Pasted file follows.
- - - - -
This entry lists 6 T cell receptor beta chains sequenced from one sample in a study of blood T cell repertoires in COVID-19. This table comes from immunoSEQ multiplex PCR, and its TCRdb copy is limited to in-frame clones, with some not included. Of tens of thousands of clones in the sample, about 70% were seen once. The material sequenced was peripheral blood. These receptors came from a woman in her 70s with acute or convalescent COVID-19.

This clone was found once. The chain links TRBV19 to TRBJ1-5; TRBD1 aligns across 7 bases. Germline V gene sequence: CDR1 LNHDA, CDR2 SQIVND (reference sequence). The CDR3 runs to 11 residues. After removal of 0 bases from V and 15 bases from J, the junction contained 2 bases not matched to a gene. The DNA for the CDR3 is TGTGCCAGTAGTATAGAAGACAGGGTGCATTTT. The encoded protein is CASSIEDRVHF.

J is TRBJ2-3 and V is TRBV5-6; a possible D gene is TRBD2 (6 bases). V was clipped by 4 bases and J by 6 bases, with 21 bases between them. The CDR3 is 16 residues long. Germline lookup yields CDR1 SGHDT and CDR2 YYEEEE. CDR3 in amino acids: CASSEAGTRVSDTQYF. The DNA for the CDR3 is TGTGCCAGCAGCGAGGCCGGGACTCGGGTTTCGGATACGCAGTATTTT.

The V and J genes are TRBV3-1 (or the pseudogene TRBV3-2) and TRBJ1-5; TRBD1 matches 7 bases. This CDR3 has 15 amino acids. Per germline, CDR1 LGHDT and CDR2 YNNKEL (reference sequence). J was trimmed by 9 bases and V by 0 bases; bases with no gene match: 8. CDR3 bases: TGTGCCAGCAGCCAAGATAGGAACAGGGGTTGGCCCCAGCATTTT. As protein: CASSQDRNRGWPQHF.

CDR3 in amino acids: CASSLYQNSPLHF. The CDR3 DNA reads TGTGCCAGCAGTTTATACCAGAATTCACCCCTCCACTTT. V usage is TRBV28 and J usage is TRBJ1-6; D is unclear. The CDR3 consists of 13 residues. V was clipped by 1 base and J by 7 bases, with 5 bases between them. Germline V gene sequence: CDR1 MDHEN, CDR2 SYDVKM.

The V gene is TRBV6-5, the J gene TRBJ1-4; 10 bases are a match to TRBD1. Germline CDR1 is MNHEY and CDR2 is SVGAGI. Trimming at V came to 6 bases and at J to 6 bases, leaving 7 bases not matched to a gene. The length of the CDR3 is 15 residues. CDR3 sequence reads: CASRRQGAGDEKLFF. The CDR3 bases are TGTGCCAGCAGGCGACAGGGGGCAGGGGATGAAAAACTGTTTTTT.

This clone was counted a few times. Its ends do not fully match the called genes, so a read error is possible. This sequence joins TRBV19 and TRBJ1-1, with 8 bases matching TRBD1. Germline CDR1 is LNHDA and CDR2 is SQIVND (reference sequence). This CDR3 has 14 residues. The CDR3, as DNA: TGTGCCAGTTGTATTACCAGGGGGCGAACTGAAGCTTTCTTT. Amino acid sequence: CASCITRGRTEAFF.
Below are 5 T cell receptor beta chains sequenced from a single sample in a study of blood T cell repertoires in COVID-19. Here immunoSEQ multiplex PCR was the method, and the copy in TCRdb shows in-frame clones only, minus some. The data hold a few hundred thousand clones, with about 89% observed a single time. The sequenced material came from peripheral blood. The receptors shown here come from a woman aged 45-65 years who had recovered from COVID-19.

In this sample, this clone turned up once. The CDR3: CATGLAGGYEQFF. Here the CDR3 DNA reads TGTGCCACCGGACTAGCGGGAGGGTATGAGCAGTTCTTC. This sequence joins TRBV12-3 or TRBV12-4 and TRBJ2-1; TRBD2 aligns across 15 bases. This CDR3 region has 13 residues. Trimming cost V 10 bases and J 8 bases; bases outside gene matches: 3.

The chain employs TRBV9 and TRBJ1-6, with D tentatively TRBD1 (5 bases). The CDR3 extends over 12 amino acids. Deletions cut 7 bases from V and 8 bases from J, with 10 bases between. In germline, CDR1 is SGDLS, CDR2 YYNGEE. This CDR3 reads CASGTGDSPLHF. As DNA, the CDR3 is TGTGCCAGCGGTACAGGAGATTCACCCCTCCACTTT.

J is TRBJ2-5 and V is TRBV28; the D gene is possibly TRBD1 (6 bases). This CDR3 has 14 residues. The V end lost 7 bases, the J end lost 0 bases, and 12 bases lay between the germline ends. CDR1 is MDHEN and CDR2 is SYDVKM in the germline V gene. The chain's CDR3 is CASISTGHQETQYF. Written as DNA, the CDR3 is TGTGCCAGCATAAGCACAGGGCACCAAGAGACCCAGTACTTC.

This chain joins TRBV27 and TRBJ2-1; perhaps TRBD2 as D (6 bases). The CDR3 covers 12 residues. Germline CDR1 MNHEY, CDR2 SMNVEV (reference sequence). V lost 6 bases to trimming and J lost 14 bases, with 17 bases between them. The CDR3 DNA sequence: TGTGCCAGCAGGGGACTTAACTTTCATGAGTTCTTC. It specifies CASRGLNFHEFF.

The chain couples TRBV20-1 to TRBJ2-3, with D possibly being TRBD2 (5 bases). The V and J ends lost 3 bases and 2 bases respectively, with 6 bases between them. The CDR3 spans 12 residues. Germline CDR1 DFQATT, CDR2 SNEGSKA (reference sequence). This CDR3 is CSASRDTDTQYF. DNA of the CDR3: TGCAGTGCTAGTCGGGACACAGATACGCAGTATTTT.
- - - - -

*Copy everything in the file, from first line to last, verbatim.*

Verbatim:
This entry lists 6 T cell receptor beta chains sequenced from one sample in a study of blood T cell repertoires in COVID-19. This table comes from immunoSEQ multiplex PCR, and its TCRdb copy is limited to in-frame clones, with some not included. Of tens of thousands of clones in the sample, about 70% were seen once. The material sequenced was peripheral blood. These receptors came from a woman in her 70s with acute or convalescent COVID-19.

This clone was found once. The chain links TRBV19 to TRBJ1-5; TRBD1 aligns across 7 bases. Germline V gene sequence: CDR1 LNHDA, CDR2 SQIVND (reference sequence). The CDR3 runs to 11 residues. After removal of 0 bases from V and 15 bases from J, the junction contained 2 bases not matched to a gene. The DNA for the CDR3 is TGTGCCAGTAGTATAGAAGACAGGGTGCATTTT. The encoded protein is CASSIEDRVHF.

J is TRBJ2-3 and V is TRBV5-6; a possible D gene is TRBD2 (6 bases). V was clipped by 4 bases and J by 6 bases, with 21 bases between them. The CDR3 is 16 residues long. Germline lookup yields CDR1 SGHDT and CDR2 YYEEEE. CDR3 in amino acids: CASSEAGTRVSDTQYF. The DNA for the CDR3 is TGTGCCAGCAGCGAGGCCGGGACTCGGGTTTCGGATACGCAGTATTTT.

The V and J genes are TRBV3-1 (or the pseudogene TRBV3-2) and TRBJ1-5; TRBD1 matches 7 bases. This CDR3 has 15 amino acids. Per germline, CDR1 LGHDT and CDR2 YNNKEL (reference sequence). J was trimmed by 9 bases and V by 0 bases; bases with no gene match: 8. CDR3 bases: TGTGCCAGCAGCCAAGATAGGAACAGGGGTTGGCCCCAGCATTTT. As protein: CASSQDRNRGWPQHF.

CDR3 in amino acids: CASSLYQNSPLHF. The CDR3 DNA reads TGTGCCAGCAGTTTATACCAGAATTCACCCCTCCACTTT. V usage is TRBV28 and J usage is TRBJ1-6; D is unclear. The CDR3 consists of 13 residues. V was clipped by 1 base and J by 7 bases, with 5 bases between them. Germline V gene sequence: CDR1 MDHEN, CDR2 SYDVKM.

The V gene is TRBV6-5, the J gene TRBJ1-4; 10 bases are a match to TRBD1. Germline CDR1 is MNHEY and CDR2 is SVGAGI. Trimming at V came to 6 bases and at J to 6 bases, leaving 7 bases not matched to a gene. The length of the CDR3 is 15 residues. CDR3 sequence reads: CASRRQGAGDEKLFF. The CDR3 bases are TGTGCCAGCAGGCGACAGGGGGCAGGGGATGAAAAACTGTTTTTT.

This clone was counted a few times. Its ends do not fully match the called genes, so a read error is possible. This sequence joins TRBV19 and TRBJ1-1, with 8 bases matching TRBD1. Germline CDR1 is LNHDA and CDR2 is SQIVND (reference sequence). This CDR3 has 14 residues. The CDR3, as DNA: TGTGCCAGTTGTATTACCAGGGGGCGAACTGAAGCTTTCTTT. Amino acid sequence: CASCITRGRTEAFF.
Below are 5 T cell receptor beta chains sequenced from a single sample in a study of blood T cell repertoires in COVID-19. Here immunoSEQ multiplex PCR was the method, and the copy in TCRdb shows in-frame clones only, minus some. The data hold a few hundred thousand clones, with about 89% observed a single time. The sequenced material came from peripheral blood. The receptors shown here come from a woman aged 45-65 years who had recovered from COVID-19.

In this sample, this clone turned up once. The CDR3: CATGLAGGYEQFF. Here the CDR3 DNA reads TGTGCCACCGGACTAGCGGGAGGGTATGAGCAGTTCTTC. This sequence joins TRBV12-3 or TRBV12-4 and TRBJ2-1; TRBD2 aligns across 15 bases. This CDR3 region has 13 residues. Trimming cost V 10 bases and J 8 bases; bases outside gene matches: 3.

The chain employs TRBV9 and TRBJ1-6, with D tentatively TRBD1 (5 bases). The CDR3 extends over 12 amino acids. Deletions cut 7 bases from V and 8 bases from J, with 10 bases between. In germline, CDR1 is SGDLS, CDR2 YYNGEE. This CDR3 reads CASGTGDSPLHF. As DNA, the CDR3 is TGTGCCAGCGGTACAGGAGATTCACCCCTCCACTTT.

J is TRBJ2-5 and V is TRBV28; the D gene is possibly TRBD1 (6 bases). This CDR3 has 14 residues. The V end lost 7 bases, the J end lost 0 bases, and 12 bases lay between the germline ends. CDR1 is MDHEN and CDR2 is SYDVKM in the germline V gene. The chain's CDR3 is CASISTGHQETQYF. Written as DNA, the CDR3 is TGTGCCAGCATAAGCACAGGGCACCAAGAGACCCAGTACTTC.

This chain joins TRBV27 and TRBJ2-1; perhaps TRBD2 as D (6 bases). The CDR3 covers 12 residues. Germline CDR1 MNHEY, CDR2 SMNVEV (reference sequence). V lost 6 bases to trimming and J lost 14 bases, with 17 bases between them. The CDR3 DNA sequence: TGTGCCAGCAGGGGACTTAACTTTCATGAGTTCTTC. It specifies CASRGLNFHEFF.

The chain couples TRBV20-1 to TRBJ2-3, with D possibly being TRBD2 (5 bases). The V and J ends lost 3 bases and 2 bases respectively, with 6 bases between them. The CDR3 spans 12 residues. Germline CDR1 DFQATT, CDR2 SNEGSKA (reference sequence). This CDR3 is CSASRDTDTQYF. DNA of the CDR3: TGCAGTGCTAGTCGGGACACAGATACGCAGTATTTT.